Accessibility/Mobile Features
Skip Navigation
Skip to Content
Editorial News
Classified Sites

Brandon Sun - PRINT EDITION

Attracting investors key priority for firm planning to build N.D. fertilizer plant

Investment money is the final hurdle standing in the way of a proposed nitrogen fertilizer plant in North Dakota, according to former Brandon Simplot plant manger Don Pottinger, who is helping spearhead the project.

Pottinger said Northern Plains Nitrogen has resolved three of the four major impediments preventing construction.

A site to build the plant on has been acquired, natural gas to supply the feedstocks to produce anhydrous ammonia has been sourced and off-take agreements to ensure the product can move are essentially wrapped up, he said.

What they need now is cash.

“We have three of the four behind us — we have the land, the gas the agreement and now we are full speed ahead raising money,” Pottinger said.

A company from China might ultimately be the plant’s biggest backer, but Pottinger said there is also an opportunity for local producers to buy into the company.

At the moment, any producer willing to invest $15,000 will receive triple the equity in the plant, which will be built northwest of Grand Forks.

“The interest is there because the product that comes in is about 60 per cent imported,” Pottinger said.

While a couple of strong years might mean farmers have a little extra money in the bank, Pottinger said the plant will be even more valuable if the agricultural sector takes a dip.

“That next bushel you produce is more important when wheat is $2 compared when it is $4,” he said. “Facilities like this are important when the industry is strong, but even more important when isn’t.”

Other groups in North Dakota and Saskatchewan are also looking at similar projects.

Relying on imported nitrogen means producers are subject to a series of risks. Pottinger believes it’s paramount to be able to produce the input closer to home.

“In the nitrogen business, if all of the taps in North America are turned on, we will still have to import more than half of what is used in the country.”

The price tag of the plant is expected to top $1.5 billion.

Provided it moves ahead, at peak construction approximately 2,000 workers will be employed, with another 135 full-time positions once the plant is operational.

» ctweed@brandonsun.com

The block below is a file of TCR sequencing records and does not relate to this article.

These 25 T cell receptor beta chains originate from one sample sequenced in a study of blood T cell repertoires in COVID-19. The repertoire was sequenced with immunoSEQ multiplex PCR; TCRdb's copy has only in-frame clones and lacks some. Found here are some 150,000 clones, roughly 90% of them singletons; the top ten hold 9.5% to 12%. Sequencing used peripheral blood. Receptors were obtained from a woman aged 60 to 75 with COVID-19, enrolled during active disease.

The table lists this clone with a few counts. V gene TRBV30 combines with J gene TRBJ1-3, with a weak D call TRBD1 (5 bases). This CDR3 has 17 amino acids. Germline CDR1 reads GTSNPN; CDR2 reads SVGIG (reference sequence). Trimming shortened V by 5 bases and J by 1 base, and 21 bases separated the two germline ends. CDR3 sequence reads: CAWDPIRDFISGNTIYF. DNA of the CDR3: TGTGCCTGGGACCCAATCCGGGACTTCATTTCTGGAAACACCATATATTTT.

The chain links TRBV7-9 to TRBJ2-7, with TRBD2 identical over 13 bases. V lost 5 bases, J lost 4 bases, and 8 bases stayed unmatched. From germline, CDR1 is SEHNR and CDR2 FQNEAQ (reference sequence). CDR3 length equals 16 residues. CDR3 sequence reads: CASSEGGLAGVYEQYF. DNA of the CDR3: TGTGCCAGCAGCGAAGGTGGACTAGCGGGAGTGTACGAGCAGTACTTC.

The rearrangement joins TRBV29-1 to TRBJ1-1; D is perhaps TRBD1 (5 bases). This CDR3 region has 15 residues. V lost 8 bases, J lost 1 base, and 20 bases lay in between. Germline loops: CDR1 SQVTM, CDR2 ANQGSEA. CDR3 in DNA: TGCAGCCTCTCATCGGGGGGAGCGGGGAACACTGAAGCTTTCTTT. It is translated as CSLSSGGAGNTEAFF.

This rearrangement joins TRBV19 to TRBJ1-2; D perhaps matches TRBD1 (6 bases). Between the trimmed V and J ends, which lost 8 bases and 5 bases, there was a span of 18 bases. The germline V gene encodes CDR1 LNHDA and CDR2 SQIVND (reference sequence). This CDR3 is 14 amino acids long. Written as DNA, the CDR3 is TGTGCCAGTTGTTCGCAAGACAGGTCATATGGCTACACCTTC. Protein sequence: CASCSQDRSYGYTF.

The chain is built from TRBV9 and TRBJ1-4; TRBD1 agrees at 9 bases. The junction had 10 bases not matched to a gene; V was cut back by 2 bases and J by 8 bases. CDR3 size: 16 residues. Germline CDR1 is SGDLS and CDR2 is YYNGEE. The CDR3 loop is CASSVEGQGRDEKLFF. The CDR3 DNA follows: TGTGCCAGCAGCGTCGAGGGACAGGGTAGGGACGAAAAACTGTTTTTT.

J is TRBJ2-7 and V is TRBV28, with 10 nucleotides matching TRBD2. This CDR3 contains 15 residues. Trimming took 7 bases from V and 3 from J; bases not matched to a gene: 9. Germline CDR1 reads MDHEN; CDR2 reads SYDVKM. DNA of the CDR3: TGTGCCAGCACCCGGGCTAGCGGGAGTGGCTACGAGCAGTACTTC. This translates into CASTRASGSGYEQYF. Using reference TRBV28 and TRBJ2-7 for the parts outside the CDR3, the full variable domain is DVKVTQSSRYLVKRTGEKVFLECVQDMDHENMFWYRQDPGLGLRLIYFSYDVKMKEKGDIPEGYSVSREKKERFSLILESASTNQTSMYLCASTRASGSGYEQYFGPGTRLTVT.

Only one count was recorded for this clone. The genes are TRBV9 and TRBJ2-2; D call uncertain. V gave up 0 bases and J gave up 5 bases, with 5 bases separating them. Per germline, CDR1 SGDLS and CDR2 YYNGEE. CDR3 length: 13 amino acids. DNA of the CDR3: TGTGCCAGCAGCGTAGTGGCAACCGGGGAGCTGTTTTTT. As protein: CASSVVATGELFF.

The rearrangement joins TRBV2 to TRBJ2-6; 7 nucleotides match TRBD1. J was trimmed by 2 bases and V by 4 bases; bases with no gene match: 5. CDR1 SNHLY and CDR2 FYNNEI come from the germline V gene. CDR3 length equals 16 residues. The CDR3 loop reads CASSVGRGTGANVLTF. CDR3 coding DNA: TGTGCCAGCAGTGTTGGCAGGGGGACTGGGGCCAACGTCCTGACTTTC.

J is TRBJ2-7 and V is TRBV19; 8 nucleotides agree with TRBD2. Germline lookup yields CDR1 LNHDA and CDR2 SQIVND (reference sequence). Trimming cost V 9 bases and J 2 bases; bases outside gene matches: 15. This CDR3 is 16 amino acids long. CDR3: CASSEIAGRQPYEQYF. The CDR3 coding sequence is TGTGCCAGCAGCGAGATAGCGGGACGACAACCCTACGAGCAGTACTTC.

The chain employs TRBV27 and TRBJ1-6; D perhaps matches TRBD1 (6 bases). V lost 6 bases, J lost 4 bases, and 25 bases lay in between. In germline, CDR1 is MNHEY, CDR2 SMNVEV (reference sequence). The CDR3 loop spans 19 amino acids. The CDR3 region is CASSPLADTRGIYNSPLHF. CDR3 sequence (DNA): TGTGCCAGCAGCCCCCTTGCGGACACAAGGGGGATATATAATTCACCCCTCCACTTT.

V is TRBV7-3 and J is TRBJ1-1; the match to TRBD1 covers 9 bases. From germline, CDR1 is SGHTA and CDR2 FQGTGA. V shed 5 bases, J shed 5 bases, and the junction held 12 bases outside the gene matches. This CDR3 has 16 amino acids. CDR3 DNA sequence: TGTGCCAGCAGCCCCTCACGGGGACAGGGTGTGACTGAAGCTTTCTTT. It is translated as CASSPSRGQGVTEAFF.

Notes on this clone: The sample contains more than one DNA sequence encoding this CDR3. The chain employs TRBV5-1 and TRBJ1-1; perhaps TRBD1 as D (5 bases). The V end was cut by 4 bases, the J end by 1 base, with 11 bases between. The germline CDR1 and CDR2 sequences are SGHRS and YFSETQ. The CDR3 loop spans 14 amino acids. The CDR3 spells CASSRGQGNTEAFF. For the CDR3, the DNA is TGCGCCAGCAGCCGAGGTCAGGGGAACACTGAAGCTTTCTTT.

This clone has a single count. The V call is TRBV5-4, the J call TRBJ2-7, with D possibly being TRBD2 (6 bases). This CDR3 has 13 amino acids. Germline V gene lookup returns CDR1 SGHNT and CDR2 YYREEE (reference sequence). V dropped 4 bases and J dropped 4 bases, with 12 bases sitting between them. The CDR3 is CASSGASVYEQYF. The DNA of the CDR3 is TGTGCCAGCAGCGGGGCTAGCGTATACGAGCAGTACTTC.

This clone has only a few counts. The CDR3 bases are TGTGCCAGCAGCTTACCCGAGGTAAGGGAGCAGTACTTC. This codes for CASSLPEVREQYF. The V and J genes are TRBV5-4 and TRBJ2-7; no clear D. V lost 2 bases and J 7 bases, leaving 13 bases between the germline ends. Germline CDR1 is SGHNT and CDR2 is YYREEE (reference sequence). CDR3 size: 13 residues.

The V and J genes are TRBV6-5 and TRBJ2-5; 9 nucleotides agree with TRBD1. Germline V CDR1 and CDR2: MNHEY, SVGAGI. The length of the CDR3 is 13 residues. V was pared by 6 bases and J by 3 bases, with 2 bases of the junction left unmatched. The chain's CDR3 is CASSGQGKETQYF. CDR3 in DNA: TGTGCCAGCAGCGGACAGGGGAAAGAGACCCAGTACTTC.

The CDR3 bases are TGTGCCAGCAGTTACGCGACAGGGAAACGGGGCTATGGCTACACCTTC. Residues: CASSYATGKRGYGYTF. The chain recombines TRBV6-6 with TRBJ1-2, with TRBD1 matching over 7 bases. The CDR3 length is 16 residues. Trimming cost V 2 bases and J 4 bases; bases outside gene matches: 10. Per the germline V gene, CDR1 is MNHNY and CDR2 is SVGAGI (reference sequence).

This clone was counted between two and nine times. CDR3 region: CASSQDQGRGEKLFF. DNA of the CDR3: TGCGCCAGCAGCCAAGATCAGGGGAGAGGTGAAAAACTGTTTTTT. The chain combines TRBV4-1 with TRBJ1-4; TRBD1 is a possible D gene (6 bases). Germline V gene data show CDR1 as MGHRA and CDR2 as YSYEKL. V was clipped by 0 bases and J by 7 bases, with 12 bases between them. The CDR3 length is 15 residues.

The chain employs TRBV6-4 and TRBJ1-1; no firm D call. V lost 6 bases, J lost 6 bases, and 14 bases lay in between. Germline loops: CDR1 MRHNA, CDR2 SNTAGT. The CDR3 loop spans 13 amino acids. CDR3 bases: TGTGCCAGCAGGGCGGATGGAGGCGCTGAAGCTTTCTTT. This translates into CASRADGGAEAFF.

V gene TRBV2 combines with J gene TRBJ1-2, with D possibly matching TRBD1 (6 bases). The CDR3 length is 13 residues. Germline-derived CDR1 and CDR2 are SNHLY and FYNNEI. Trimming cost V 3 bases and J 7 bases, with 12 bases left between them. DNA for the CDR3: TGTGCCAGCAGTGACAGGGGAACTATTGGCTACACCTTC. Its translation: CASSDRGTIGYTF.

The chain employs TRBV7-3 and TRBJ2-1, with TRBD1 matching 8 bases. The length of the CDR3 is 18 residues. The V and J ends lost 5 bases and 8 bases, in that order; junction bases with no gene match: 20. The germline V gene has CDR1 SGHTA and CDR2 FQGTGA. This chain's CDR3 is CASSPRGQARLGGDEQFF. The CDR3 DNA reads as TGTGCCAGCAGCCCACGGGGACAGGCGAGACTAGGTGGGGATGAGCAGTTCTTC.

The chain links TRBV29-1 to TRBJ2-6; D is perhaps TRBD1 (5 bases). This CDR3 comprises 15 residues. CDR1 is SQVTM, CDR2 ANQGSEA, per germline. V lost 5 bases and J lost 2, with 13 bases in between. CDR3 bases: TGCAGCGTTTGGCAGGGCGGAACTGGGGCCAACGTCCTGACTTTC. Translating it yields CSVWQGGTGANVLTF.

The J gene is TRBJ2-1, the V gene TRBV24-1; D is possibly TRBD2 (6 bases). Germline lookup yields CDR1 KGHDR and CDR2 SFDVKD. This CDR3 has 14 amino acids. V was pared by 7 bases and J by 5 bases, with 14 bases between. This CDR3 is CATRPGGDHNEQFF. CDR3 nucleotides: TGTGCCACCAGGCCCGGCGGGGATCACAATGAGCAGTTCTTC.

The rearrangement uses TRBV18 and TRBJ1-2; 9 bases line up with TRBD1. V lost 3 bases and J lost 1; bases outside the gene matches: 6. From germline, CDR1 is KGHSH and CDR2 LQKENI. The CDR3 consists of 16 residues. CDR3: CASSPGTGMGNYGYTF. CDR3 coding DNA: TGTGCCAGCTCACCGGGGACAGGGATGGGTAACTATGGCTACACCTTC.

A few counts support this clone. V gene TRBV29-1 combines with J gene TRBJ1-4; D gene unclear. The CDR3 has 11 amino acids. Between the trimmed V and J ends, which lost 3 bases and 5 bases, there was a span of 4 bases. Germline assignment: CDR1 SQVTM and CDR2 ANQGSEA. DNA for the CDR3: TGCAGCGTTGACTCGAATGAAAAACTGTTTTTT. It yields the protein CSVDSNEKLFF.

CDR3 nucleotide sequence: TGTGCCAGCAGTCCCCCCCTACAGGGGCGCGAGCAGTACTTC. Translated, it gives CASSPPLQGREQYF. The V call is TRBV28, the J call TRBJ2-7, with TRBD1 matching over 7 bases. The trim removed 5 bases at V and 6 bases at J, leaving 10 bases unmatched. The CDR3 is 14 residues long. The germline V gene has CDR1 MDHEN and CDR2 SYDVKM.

Republished from the Brandon Sun print edition December 6, 2013

  • Rate this Rate This Star Icon
  • This article has not yet been rated.
  • We want you to tell us what you think of our articles. If the story moves you, compels you to act or tells you something you didn’t know, mark it high. If you thought it was well written, do the same. If it doesn’t meet your standards, mark it accordingly.

    You can also register and/or login to the site and join the conversation by leaving a comment.

    Rate it yourself by rolling over the stars and clicking when you reach your desired rating. We want you to tell us what you think of our articles. If the story moves you, compels you to act or tells you something you didn’t know, mark it high.

Sort by: Newest to Oldest | Oldest to Newest | Most Popular 0 Commentscomment icon

You can comment on most stories on brandonsun.com. You can also agree or disagree with other comments. All you need to do is register and/or login and you can join the conversation and give your feedback.

There are no comments at the moment. Be the first to post a comment below.

Post Your Commentcomment icon

Comment
  • You have characters left

The Brandon Sun does not necessarily endorse any of the views posted. Comments are moderated before publication. By submitting your comment, you agree to our Terms and Conditions. New to commenting? Check out our Frequently Asked Questions.

Investment money is the final hurdle standing in the way of a proposed nitrogen fertilizer plant in North Dakota, according to former Brandon Simplot plant manger Don Pottinger, who is helping spearhead the project.

Pottinger said Northern Plains Nitrogen has resolved three of the four major impediments preventing construction.

Please subscribe to view full article.

Already subscribed? Login to view full article.

Not yet a subscriber? Click here to sign up

Investment money is the final hurdle standing in the way of a proposed nitrogen fertilizer plant in North Dakota, according to former Brandon Simplot plant manger Don Pottinger, who is helping spearhead the project.

Pottinger said Northern Plains Nitrogen has resolved three of the four major impediments preventing construction.

Subscription required to view full article.

A subscription to the Brandon Sun Newspaper is required to view this article. Please update your user information if you are already a newspaper subscriber.

letters

Make text: Larger | Smaller

Brandon Sun Business Directory
Submit a Random Act of Kindness
Why Not Minot?
Welcome to Winnipeg

Social Media